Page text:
I don't like his idea of anthropology as science.  I think the identity of anthropology should be based on the appropriation of methods from humanities and hard sciences in the study of culture.  I'm still reflecting what anthropologists can take from humanities to make this humanities versus science in anthropology irrelevant. 



I, too, chose anthropology in college because of the adventurous idea that I could study anything.  After taking Anthropological Theories, I became disillusioned. Three theories--Marxism, Feminism, Postmodernism were spoon-fed to us like we needed them to study culture. 

I knew even then that anything can be viewed through Marxist, Feminist, and Postmodernist lenses.  It is so because class, gender, and power exist in any culture.  If it's not about the masses, we can talk about the elite that alienate the latter.  If it's not about women and misogyny, we can talk about men and patriarchy.  Postmodernism is the worst--we can theoretically deconstruct anything that is socially constructed.

I find methods more interesting than theories.  When I read a thesis or a dissertation, I go straight to the methodology.  I want to find out how she/he does her/his research, fieldwork, and ethnography.  Same thing in sciences, I'm interested to know how scientists discover breakthroughs.  

I once read a thesis about rape.  The first theory I saw was Marxism.  She was a Marxist-Feminist.  I could not help but ask myself, "Did Marx write something about rape?"  I think we should focus on methods not on theories.  

I got it, Abraham; you are into STS.  As far as I'm concerned, STS has gone too far.  When I had it as the last GE course in my senior year, I liked it.  It was Moral Philosophy/Philosophy of Ethics situated in society and culture with science and technology as subject and history and archaeology as modes of inquiry.  I learned how STS humanized science and scientists.  I had the feeling then that STS had the potential of becoming anti-science and anti-scientists.  For that reason, I avoided it.

When STS started becoming loudly postmodernist, science became the power that should be deconstructed a la Foucault; the fact, a la Latour; the reality, a la Baudrillard.  What these French have contributed is distrusting as the initial point of inquiry.  When one starts distrusting, no amount of truth will change his mind.  If he distrusts science in the beginning (of research), I don't see a reason why he won't be an anti-science in the end (in his conclusion).   My logic is simple: when one has distrusted everything, his next step is to distrust himself or when one has deconstructed everything, what happens next is the deconstruction of deconstruction. It happened to Latour--now he is into the construction of realism.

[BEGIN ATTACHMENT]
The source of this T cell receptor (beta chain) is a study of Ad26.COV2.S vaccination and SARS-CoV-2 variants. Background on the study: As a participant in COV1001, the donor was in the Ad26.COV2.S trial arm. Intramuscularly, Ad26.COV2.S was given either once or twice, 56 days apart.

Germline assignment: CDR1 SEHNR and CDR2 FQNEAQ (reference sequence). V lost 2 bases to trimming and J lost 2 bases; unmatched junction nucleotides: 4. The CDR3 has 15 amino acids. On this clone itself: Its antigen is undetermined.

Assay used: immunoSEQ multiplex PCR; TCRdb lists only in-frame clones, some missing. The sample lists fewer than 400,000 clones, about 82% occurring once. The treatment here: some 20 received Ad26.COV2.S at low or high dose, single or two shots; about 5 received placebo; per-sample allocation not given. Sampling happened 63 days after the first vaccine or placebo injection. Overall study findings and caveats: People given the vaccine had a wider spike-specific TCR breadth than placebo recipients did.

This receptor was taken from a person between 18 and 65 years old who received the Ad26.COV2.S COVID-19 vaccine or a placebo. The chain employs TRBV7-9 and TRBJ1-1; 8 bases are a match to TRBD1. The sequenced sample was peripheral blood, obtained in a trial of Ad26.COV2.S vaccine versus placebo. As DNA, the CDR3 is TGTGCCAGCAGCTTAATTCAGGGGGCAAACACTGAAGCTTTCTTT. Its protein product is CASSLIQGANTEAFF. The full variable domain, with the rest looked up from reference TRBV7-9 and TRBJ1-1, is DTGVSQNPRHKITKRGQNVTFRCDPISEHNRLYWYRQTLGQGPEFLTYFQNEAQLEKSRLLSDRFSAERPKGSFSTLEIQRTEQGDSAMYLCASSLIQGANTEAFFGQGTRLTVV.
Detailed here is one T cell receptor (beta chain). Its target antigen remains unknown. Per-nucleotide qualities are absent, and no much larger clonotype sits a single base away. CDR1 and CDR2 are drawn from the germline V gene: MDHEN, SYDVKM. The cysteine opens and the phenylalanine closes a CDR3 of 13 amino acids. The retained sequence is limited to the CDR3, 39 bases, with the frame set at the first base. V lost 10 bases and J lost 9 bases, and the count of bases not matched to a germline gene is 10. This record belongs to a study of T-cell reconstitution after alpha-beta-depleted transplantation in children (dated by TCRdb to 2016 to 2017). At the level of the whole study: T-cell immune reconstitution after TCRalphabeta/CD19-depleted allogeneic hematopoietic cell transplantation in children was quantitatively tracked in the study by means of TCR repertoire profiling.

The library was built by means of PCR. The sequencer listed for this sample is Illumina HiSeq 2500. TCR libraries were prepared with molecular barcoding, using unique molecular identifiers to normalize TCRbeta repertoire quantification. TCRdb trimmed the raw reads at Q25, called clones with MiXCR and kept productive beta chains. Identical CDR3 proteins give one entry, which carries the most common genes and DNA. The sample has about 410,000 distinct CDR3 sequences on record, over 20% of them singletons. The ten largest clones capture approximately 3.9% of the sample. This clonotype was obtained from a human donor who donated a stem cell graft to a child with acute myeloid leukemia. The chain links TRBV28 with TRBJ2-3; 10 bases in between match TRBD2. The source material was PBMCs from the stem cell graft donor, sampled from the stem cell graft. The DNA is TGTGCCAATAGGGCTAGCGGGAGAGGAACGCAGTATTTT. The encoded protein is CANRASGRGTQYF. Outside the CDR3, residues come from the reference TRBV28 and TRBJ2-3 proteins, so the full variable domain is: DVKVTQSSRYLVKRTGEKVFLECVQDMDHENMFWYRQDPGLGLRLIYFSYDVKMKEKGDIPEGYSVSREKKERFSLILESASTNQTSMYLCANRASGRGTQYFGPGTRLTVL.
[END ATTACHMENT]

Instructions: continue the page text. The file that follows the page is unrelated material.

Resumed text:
STS scholars who question "scientific fact" and influence the gullible others should blame themselves why there are AIDS denialists who believed HIV doesn't cause AIDS, why there are conspiracy theory believers who include alien invasion and illuminati control in their schizophrenia and insanity, why there are those who think global warming is not real, why there are people who will rather remain ignorant than believe in gravity as a scientific fact.

I already said on Savage Minds that one can deny gravity as a fact but he won't jump off the building because death is a concern.  I thought the Sokal affair proved already the BS.



I don't mind a bit when someone tells me that I have misunderstood what they or someone else has written. That's part of dialogue, a door opening to fresh perspectives. What I hope for, however, is that the person who thinks that I have misunderstood will tell me, as exactly as possible, where the misunderstanding lies.